Upgrade to Pro — share decks privately, control downloads, hide ads and more …

Improving Frontend Performance

Improving Frontend Performance

There are many areas to work on when improving web performance. For every type of resource that makes up a page, there are different ways of optimising them. In this talk, we’ll look at several low hanging fruit – assets that can be optimised with very little work, most of which can be automated into your CI pipeline. We’ll then go into some more advanced front end topics that require development work, and humans to make a decision on whether it’s worth it or not.

Topics that we will cover are:

* Image Optimisation
* Compression
* Combining or Splitting CSS & JavaScript
* Whether to use domain sharding or not
* CSS & JavaScript considerations
* Service Workers
* Preload hints

At the end of this talk, attendees will have the skills needed to bring about immediate performance improvements to their sites, often with very little effort.

Philip Tellis

May 22, 2019

More Decks by Philip Tellis

Other Decks in Technology


  1. Philip Tellis Principal RUM Distiller @ Akamai Author of the

    OpenSource boomerang RUM library twitter:@bluesmoon ⦿ github:@bluesmoon speakerdeck:@bluesmoon
  2. Agenda • Image Optimization • Compression • Web Fonts •

    JavaScript & CSS bundle sizes • Preload Hints • Web Workers • Caching
  3. Alternate Image Formats • WebP is a new, highly (lossy)

    compressed image format from Google • SVG is a fairly well tested, uncompressed image format that is easy to inline and use over the wire compression Beware though that with new compression formats, hardware decoders haven’t caught up yet. https://developers.google.com/speed/webp/
  4. Use 4:2:0 Chroma Subsampling Chroma Subsampling takes advantage of the

    fact that the human visual system is less sensitive to changes in colour than luminance http://en.wikipedia.org/wiki/Chroma_subsampling
  5. Use Client Hints to resize images Resizing Images for specific

    screen sizes could be the difference between 1.5s and 30ms https://www.smashingmagazine.com/2016/01/leaner-responsive-images-client-hints/ https://httpwg.org/http-extensions/client-hints.html https://speakerdeck.com/tkadlec/mobile-image-processing-at-velocity-sc-2015
  6. Accept-CH: DPR, Width, Viewport-Width • DPR: Device Pixel Ratio •

    Width: Actual image width • Viewport-Width: Width of viewport in CSS pixels • Downlink*: Client’s maximum download speed • Save-Data*: Whether client has data saver turned on or not Client Hints https://www.smashingmagazine.com/2016/01/leaner-responsive-images-client-hints/
  7. Enabling gzip is a no-brainer • Reduce bytes transferred… Better

    for the user, better for the provider • Dynamic content: use chunked transfer encoding with gzipped chunks, flush often. • Static content: use gzip_static or equivalent. Bill Scott – Improving Netflix Performance
  8. Newer Compression Formats • ZopFli: Very good, gzip/deflate compatible, but

    slow to compress https://opensource.google.com/projects/zopfli • Brotli: Better deflate using dictionary https://opensource.google.com/projects/brotli • Detect browser support with the Accept-Encoding header @dougsillars https://medium.com/oyotech/how-brotli-compression-gave-us-37-latency-improvement-14d41e50fee4 https://paulcalvano.com/index.php/2018/07/25/brotli-compression-how-much-will-it-reduce-your-content/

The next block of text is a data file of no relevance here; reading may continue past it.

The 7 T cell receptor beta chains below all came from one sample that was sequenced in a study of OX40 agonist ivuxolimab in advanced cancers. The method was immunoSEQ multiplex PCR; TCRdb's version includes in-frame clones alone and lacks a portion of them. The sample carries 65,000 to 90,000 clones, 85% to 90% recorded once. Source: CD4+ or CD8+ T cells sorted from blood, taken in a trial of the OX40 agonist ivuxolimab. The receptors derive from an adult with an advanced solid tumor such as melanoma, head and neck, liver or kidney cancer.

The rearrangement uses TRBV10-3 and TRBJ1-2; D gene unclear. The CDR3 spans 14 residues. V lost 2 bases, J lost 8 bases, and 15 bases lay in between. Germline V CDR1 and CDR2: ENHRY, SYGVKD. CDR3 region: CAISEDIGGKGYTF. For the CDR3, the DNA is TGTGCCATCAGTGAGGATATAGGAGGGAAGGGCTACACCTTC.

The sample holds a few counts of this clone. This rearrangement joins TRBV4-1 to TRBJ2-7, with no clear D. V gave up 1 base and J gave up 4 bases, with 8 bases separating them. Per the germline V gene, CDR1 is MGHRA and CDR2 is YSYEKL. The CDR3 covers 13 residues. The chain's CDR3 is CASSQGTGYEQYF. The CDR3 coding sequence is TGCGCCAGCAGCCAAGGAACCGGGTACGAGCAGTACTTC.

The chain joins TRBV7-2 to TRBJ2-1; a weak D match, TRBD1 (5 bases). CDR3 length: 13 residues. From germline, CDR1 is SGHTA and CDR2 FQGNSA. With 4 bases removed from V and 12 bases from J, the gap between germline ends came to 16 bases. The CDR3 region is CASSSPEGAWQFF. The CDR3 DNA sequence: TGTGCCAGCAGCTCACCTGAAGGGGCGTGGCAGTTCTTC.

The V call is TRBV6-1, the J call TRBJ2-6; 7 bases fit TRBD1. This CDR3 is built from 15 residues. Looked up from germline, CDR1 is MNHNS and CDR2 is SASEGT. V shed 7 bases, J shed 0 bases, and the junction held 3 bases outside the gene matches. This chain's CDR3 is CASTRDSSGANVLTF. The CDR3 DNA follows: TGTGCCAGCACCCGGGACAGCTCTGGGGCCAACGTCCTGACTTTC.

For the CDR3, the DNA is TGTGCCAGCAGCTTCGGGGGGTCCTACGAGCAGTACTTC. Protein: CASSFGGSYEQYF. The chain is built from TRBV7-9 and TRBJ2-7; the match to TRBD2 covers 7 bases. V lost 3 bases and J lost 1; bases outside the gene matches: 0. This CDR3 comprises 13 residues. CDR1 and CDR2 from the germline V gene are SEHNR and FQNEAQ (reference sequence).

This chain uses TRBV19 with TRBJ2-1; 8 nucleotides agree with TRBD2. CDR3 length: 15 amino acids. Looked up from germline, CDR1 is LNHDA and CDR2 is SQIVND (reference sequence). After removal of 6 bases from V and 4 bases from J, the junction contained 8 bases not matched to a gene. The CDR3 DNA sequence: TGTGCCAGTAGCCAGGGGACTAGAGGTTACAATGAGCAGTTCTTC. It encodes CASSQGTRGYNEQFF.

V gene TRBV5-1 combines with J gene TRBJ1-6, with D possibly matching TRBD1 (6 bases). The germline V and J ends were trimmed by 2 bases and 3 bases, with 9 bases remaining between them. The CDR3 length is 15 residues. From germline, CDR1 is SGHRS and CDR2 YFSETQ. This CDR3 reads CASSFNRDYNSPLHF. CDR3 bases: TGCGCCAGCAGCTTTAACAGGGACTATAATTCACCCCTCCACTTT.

9. Axxept-Endoding Many Windows anti-virus packages and firewalls will disable compression

    by munging the Accept-Encoding header on outgoing requests!
  10. Web Fonts • Compress over the wire • Reduce number

    of glyphs used • Cache aggressively • Use font-display: swap • Use font-style-matcher (https://meowni.ca/font-style-matcher/) to find alternate fonts https://parall.ax/blog/view/3072/tutorial-reducing-the-file-size-of-custom-web-fonts https://css-tricks.com/font-display-masses/ https://developers.google.com/web/updates/2016/02/font-display
  11. Split or Combine? • Split JavaScript into smaller bundles, each

    under about 14 Kb (compressed). • Only load critical JavaScript in the HEAD, load the rest after onload has fired. • Keep CSS small, and inline critical parts. • Serve CSS off the root domain. https://developers.google.com/web/fundamentals/performance/optimizing-javascript/code-splitting/ http://www.jonathanklein.net/2014/02/revisiting-cookieless-domain.html
  12. Preload Hints <link rel="preload" href=“url" as="type"> <link rel="prefetch" href=“url"> <link

    rel="dns-prefetch" href=“url"> <link rel="preconnect" href="url"> https://medium.com/reloading/preload-prefetch-and-priorities-in-chrome-776165961bbf
  13. Moving work off the main thread fetch(imageURL) // Get the

    image as a blob. .then(response => response.blob()) // Decode the image. .then(blobData => createImageBitmap(blobData)) // Send it to the main thread .then(imageBitmap => { self.postMessage({ imageBitmap }, [imageBitmap]); }, err => { self.postMessage({ err }); }); https://github.com/googlechrome/offthread-image
  14. References • Chroma Subsampling • Understanding Chroma Subsampling • Essential

    Image Optimization • High Performance Images • Responsive Images with Client Hints • Client Hints • Mobile Image Processing • Bill Scott – Improving Netflix Performance • nginx gzip_static • 37% Latency improvement with Brotli • How much will Brotli reduce your content • Reducing the file size of custom fonts • font-display for the masses • font-display: swap • WebP • SVG Tutorial • ZopFli • Brotli • Font Style Matcher • ImageOptim • Preload Prefetch & Priorities in Chrome • JavaScript Code Splitting • Revisiting Cookieless Domains • Lazy Loading Images with a Service Worker • Service Worker Background Fetch • Best Practices for Cache Control • Cache Control for Civilians